Through its Accelerate program, Sightsavers treats preventable blindness caused by trachoma, and partners with governments and healthcare organizations to consign this ancient disease to the history books. Trachoma disproportionately affects the world’s poorest communities, with Africa bearing the greatest burden. Sightsavers is supporting eight African countries’ efforts to eliminate trachoma, and speeding up progress in several others, by 2023.
Main photo caption: Khady, 8, from Senegal is measured for height with a dose pole by Sightsavers’ Community Directed Distributors to determine how many tablets she needs as part of a mass drug administration campaign for trachoma. / Javier Acebal, Sightsavers
In the first six months of 2020, the Accelerate program provided potentially sight-saving surgery to almost 9,000 people. Accelerate has managed over 43,500 cases of advanced stage trachoma to date, tracking toward its five-year goal of 117,564.
Sightsavers’ Accelerate program delivered more than 14.4 million treatments for neglected tropical diseases (NTDs) in the first six months of 2020. The Accelerate program has now provided 27.4 million NTD treatments in eight countries globally.
Accelerate has supported ministries in Ethiopia, Kenya, Nigeria and Zimbabwe in bringing previously siloed NTD data into national health databases — a crucial step for ensuring that NTDs like trachoma are part of a country’s policy decisions.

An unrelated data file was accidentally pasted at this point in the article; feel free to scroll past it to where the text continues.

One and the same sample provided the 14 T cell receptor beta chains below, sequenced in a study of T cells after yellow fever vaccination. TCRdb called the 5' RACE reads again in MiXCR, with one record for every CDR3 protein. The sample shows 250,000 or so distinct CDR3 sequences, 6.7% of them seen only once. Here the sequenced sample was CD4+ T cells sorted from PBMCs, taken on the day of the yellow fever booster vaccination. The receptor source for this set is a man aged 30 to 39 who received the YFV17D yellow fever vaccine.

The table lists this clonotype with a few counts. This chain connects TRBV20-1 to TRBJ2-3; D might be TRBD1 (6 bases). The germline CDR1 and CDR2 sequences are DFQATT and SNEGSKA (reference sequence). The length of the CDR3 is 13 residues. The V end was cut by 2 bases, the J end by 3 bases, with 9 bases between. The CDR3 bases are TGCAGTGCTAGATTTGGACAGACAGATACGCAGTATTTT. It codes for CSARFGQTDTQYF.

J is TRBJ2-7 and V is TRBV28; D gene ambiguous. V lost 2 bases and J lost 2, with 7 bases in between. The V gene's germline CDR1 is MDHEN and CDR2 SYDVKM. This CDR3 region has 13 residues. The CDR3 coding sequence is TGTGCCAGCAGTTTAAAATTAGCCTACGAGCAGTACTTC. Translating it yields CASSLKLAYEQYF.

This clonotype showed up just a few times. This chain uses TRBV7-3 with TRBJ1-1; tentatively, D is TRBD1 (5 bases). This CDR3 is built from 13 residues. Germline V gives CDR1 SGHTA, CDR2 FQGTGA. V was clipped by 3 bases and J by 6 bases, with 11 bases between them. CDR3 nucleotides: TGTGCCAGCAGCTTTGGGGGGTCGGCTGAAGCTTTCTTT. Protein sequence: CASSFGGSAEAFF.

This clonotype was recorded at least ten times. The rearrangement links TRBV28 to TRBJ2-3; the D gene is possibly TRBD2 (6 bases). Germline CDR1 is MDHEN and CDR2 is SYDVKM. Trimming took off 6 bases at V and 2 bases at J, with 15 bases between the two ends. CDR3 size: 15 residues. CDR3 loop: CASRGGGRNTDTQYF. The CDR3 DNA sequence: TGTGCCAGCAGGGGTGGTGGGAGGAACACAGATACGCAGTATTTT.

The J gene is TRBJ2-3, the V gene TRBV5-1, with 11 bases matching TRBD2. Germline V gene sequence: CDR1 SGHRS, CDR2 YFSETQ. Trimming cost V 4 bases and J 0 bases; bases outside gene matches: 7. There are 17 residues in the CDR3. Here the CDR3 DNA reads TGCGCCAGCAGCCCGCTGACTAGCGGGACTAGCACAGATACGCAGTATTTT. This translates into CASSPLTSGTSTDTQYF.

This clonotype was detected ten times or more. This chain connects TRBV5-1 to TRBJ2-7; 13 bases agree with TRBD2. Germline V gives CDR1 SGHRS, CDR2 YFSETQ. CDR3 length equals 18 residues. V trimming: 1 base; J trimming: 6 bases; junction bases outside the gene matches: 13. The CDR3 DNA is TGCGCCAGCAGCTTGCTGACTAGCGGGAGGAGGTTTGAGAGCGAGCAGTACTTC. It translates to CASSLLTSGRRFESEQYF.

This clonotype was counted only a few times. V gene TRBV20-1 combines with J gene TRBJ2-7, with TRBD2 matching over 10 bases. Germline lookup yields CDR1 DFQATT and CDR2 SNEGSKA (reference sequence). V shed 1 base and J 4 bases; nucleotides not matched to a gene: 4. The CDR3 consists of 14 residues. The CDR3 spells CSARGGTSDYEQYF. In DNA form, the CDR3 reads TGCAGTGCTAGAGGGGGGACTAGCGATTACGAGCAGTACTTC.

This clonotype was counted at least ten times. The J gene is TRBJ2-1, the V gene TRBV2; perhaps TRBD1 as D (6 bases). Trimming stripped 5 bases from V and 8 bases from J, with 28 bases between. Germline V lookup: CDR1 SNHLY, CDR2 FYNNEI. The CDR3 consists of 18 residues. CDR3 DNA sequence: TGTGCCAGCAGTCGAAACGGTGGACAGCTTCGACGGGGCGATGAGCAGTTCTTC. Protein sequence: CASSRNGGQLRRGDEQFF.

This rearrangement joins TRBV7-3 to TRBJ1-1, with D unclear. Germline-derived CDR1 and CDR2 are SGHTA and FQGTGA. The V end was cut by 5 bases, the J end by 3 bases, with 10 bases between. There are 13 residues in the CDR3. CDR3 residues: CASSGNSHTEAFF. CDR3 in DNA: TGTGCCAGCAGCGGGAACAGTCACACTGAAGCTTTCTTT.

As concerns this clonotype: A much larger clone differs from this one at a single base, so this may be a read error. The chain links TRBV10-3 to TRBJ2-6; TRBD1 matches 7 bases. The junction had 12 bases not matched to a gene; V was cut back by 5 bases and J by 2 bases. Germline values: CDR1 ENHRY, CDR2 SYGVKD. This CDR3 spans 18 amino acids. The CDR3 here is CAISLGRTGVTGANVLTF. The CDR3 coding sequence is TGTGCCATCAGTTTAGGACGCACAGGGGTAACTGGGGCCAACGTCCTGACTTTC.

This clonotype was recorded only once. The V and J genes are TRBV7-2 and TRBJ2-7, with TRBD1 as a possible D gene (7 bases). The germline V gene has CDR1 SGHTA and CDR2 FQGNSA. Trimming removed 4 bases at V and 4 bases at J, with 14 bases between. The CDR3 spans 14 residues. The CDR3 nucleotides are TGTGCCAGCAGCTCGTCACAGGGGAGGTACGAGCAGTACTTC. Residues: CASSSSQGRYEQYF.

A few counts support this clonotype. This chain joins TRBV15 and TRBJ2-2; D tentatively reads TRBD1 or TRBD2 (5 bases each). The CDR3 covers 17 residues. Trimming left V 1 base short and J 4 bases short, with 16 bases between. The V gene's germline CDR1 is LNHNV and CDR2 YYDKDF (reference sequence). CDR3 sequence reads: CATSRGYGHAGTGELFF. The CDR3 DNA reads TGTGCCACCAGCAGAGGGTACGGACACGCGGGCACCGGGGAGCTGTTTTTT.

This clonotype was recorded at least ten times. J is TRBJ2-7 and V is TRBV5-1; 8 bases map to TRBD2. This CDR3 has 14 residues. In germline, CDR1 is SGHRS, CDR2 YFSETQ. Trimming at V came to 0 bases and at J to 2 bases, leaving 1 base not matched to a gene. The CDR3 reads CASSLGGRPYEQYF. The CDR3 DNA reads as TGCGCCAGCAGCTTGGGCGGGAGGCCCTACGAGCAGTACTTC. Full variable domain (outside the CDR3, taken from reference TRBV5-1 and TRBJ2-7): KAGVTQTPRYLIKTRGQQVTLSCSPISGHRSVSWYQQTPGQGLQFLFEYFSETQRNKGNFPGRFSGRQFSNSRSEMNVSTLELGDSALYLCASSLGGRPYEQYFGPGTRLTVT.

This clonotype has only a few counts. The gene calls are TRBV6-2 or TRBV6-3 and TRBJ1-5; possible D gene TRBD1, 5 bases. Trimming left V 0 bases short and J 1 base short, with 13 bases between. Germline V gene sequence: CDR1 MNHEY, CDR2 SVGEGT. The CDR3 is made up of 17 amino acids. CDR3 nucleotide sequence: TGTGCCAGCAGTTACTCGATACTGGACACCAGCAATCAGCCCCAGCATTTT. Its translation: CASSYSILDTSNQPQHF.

In July 2020, the World Health Organization (WHO) reported an overall reduction of 91 percent in trachoma prevalence since 2002 — a decline from over 1.5 billion cases to 136.9 million. The number of people needing surgery to treat the advanced stage of trachoma declined from 7.6 million in 2002 to two million in 2020.
Trachoma Trackers: How Mobile is Helping Trachoma Elimination
In the West African country of Benin, Sightsavers is using digital technology to help eliminate NTDs. Mobile technology, in particular, has become an essential tool in the fight against trachoma, the most advanced stage of which causes the eyelashes to turn inwards and painfully scrape against the eye. This excruciating scraping can lead to irreversible blindness — however, if caught in time, it can be treated with straightforward surgery that takes 20 minutes. Sightsavers has developed a mobile app called the TT Tracker, which enables trachoma surgeons, assistants and supervisors to collect and analyze important data about surgery and performance, and to determine when and where follow-up appointments are needed. This is incredibly useful in remote areas like northern Benin, where people tend to move around, and adequate healthcare is limited.
“I strongly advise trachoma surgeons and health workers to use the TT Tracker. It greatly reduces workload because the surgeon does not have to record details by hand between each patient and an assistant is able to help with recording patient data,” says Dr. Alfa Bio Amadou, a trachoma surgeon in Benin. “It also means that the patients are better examined, and that all stages of the examination and follow-ups are respected.”
“While field activities were suspended, the team adapted by rapidly preparing for the safe resumption of fieldwork. Our efforts produced a much needed risk assessment and mitigation action tool, as well as enhanced standard operating procedures. This meant that we were able to reach one million people in Nigeria with drugs to stem the spread of Trachoma.”